• Clinical science

Nasal papilloma


Nasal papillomas are benign epithelial tumors of the nasal cavity which mainly affect males between 40–60 years of age. The exact etiology is unknown, but human papillomavirus infection, smoking, and chronic sinusitis are predisposing factors for the development of nasal papillomas. There are three types of nasal papillomas. Inverted papilloma is the most common, arises from the lateral nasal wall and has the highest risk of malignant degeneration. Fungiform and oncocytic nasal papillomas are less common. Patients often present with unilateral nasal obstruction, anosmia, and intermittent epistaxis. On examination, nasal papillomas appear dull gray/pink and are friable. CT or MRI delineate the extent of the papilloma; diagnosis is established on biopsy. All nasal papillomas should be completely excised. Although benign, nasal papillomas are locally aggressive, have a malignant potential, and a high recurrence rate if incompletely excised.


  • Nasal papillomas are benign epithelial tumors of the nasal cavity mucosa, which can be locally aggressive, have malignant potential, and a high propensity for recurrence if incompletely excised.


  • Incidence: rare; ∼ 1 case per 100,000 population per year
  • Sex: > (5:1)
  • Age: 40–60 years


Epidemiological data refers to the US, unless otherwise specified.




Types of nasal papillomas Frequency Site of attachment Gross appearance Histology
Inverted papilloma
  • Most common
  • Dull pink/gray opaque masses with an irregular surface
  • Epithelium: nonkeratinizing cylindrical (transitional) cells with intracellular mucin
  • Endophytic growth
Fungiform papilloma
  • Uncommon
  • Exophytic, warty appearance; sessile
Oncocytic papilloma (cylindrical cell papilloma)
  • Rare
  • Oncocytic epithelium: columnar cells with dark nuclei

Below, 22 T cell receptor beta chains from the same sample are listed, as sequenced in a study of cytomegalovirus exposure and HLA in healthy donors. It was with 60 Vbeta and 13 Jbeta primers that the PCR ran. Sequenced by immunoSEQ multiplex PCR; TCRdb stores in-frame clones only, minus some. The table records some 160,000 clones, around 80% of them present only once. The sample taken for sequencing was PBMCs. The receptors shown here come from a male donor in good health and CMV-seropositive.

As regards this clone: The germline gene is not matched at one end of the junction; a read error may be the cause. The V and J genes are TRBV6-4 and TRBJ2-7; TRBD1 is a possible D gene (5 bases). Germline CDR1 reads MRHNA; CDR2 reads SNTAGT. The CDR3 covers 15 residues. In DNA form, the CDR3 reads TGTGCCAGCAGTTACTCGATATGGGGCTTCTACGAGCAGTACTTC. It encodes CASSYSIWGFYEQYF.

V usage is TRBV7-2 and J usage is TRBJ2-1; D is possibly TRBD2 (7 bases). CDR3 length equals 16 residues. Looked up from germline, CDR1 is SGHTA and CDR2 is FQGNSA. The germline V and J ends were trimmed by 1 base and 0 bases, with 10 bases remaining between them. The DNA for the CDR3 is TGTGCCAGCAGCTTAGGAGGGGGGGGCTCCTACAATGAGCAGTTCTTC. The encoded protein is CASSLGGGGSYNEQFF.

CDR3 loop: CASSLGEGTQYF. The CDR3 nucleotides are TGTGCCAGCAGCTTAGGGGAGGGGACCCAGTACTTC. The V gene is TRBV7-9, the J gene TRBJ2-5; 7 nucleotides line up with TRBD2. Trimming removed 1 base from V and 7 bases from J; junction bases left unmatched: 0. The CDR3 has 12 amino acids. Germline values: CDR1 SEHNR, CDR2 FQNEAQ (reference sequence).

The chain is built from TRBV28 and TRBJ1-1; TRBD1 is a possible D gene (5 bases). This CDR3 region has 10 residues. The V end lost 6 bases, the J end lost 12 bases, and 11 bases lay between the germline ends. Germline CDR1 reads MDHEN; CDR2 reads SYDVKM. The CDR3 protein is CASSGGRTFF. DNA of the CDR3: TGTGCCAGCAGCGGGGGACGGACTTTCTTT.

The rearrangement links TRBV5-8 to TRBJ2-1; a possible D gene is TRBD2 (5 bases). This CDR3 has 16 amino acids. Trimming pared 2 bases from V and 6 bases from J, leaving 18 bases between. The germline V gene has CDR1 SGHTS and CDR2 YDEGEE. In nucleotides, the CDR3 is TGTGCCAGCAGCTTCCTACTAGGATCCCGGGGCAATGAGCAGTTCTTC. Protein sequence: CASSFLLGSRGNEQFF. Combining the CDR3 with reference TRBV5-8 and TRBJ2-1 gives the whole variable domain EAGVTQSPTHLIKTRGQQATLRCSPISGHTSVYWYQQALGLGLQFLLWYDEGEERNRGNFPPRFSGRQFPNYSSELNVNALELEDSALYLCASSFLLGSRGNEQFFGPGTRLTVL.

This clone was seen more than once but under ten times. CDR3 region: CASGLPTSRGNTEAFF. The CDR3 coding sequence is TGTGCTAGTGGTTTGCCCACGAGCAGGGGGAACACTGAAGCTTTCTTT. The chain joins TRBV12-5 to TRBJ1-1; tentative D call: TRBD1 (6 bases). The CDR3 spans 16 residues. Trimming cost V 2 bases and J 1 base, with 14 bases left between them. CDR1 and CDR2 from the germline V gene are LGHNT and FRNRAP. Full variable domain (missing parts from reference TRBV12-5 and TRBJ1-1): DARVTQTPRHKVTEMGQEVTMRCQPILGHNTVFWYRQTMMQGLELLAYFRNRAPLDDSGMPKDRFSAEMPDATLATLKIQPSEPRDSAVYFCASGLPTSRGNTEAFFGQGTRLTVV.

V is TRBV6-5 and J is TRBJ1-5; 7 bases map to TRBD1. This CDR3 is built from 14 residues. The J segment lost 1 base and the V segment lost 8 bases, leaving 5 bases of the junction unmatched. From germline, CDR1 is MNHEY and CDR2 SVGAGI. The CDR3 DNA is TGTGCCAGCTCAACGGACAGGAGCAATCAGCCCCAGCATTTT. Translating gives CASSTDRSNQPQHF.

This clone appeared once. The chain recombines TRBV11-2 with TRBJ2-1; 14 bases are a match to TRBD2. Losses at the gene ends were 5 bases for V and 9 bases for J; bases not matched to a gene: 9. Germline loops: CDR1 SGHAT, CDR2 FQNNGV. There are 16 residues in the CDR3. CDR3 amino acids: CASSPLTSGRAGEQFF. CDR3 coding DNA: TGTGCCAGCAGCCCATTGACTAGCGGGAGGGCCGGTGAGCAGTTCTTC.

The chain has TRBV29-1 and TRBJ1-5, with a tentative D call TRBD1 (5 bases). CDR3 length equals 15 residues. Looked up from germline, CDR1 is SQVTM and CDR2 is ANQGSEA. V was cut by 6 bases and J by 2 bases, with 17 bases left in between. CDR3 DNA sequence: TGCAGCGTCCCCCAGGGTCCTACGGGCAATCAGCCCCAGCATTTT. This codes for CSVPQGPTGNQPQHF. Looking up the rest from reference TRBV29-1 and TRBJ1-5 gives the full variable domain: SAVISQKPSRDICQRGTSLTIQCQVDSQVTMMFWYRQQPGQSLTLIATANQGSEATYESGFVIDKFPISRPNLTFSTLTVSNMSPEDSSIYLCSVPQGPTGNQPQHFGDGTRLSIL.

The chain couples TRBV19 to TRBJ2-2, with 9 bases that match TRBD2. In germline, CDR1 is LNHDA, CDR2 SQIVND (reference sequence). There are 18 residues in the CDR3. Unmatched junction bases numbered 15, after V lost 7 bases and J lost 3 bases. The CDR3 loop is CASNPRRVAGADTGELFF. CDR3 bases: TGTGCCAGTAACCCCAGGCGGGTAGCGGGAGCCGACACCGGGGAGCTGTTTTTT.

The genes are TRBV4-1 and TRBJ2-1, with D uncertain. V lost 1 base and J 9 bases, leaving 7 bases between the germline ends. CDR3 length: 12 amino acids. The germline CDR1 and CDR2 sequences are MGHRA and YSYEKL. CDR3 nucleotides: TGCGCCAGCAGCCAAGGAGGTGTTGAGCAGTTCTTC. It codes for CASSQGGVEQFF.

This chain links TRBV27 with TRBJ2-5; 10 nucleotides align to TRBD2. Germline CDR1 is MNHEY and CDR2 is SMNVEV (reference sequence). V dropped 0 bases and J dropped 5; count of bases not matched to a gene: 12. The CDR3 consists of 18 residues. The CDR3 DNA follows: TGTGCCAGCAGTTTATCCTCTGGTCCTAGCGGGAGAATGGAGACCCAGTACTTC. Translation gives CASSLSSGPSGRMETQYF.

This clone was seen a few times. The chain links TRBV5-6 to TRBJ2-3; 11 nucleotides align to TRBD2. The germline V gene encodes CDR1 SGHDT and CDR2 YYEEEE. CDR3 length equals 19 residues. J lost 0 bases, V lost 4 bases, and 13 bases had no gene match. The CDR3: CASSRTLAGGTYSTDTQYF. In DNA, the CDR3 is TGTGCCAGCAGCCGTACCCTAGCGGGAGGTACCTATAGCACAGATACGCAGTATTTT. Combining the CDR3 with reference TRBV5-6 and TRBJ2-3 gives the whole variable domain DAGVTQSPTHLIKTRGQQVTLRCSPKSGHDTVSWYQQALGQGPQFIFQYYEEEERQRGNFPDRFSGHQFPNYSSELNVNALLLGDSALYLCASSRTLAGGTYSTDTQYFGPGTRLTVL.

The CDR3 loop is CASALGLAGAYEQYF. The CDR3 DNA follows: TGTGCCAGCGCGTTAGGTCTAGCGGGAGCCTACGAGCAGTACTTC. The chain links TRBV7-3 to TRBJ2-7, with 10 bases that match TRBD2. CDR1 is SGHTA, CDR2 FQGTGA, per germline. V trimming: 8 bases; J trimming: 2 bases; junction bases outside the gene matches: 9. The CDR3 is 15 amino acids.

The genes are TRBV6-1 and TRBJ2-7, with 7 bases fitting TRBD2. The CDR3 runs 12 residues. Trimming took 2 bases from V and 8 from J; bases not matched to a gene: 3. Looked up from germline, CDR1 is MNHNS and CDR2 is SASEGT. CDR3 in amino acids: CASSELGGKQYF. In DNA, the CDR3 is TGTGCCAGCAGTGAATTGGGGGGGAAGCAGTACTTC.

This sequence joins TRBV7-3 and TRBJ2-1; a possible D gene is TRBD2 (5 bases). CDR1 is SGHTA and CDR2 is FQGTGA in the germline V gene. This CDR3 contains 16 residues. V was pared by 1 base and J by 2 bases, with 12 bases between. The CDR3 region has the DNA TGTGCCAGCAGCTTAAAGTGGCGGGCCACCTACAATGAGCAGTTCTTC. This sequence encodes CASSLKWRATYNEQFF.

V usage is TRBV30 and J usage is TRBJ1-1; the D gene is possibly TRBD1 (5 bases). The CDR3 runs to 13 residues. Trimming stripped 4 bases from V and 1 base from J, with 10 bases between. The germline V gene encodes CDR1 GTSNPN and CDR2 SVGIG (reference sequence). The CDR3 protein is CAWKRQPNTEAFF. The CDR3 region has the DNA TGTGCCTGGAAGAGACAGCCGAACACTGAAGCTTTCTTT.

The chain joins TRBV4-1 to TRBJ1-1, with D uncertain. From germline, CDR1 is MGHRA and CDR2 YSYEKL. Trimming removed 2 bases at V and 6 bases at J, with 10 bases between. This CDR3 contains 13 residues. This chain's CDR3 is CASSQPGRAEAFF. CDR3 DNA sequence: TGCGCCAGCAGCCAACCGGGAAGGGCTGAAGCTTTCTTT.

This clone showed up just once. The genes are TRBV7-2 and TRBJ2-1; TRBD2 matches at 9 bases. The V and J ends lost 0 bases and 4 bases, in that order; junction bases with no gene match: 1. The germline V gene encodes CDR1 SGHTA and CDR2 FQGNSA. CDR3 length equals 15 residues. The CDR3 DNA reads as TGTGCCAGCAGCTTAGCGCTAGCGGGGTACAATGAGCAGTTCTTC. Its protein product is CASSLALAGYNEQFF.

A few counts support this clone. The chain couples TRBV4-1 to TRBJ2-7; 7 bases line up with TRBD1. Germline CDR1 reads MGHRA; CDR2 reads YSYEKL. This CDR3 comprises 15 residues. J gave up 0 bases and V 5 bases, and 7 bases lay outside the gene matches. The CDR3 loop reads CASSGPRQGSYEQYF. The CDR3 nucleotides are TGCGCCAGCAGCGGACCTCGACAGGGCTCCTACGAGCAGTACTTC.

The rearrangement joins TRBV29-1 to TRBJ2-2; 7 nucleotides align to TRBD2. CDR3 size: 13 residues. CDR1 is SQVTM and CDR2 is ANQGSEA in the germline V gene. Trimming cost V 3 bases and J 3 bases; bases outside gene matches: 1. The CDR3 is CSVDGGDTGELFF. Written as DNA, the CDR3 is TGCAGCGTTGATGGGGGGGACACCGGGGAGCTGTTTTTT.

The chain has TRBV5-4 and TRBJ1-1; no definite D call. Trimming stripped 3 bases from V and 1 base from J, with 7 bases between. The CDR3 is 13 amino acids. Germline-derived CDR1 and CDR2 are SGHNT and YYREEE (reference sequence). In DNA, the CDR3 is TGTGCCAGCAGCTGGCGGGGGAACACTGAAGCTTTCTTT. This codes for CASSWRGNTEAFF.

• Mixed (exo- and endophytic) pattern of growth


Clinical features

  • Unilateral nasal obstruction (most common symptom) → unilateral anosmia; difficult nasal breathing
  • Epistaxis
  • Unilateral nasal discharge
  • Unilateral epiphora
  • On examination:
    • Unilateral dull pink/gray polypoid lesion which completely fills the nasal cavity → pushes the septum to the contralateral side
    • Friable (bleeds on touch)
  • Symptoms of chronic sinusitis



  • CT scan with contrast: Indicated in unilateral nasal masses to differentiate benign from malignant masses; findings include:
    • Nonspecific unilateral mass displacing or distorting the nasal septum/paranasal sinus (PNS)
    • Areas of calcification
    • Bony destruction
  • MRI: shows a cerebriform pattern
  • Nasal endoscopy: indicated in all unilateral nasal masses to confirm the site of origin
  • Biopsy: most important to confirm the diagnosis based on histology


Differential diagnoses

A patient with unilateral difficulty breathing through the nose may have a malignant tumor!


The differential diagnoses listed here are not exhaustive.


  • Complete surgical excision: treatment of choice for benign papilloma in good surgical candidates (because of high rates of recurrence if incompletely excised)
  • Radiation: considered only in inoperable disease with malignant transformation or in poor surgical candidates




We list the most important complications. The selection is not exhaustive.


  • High recurrence rates in incompletely resected nasal papillomas


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last updated 03/18/2019
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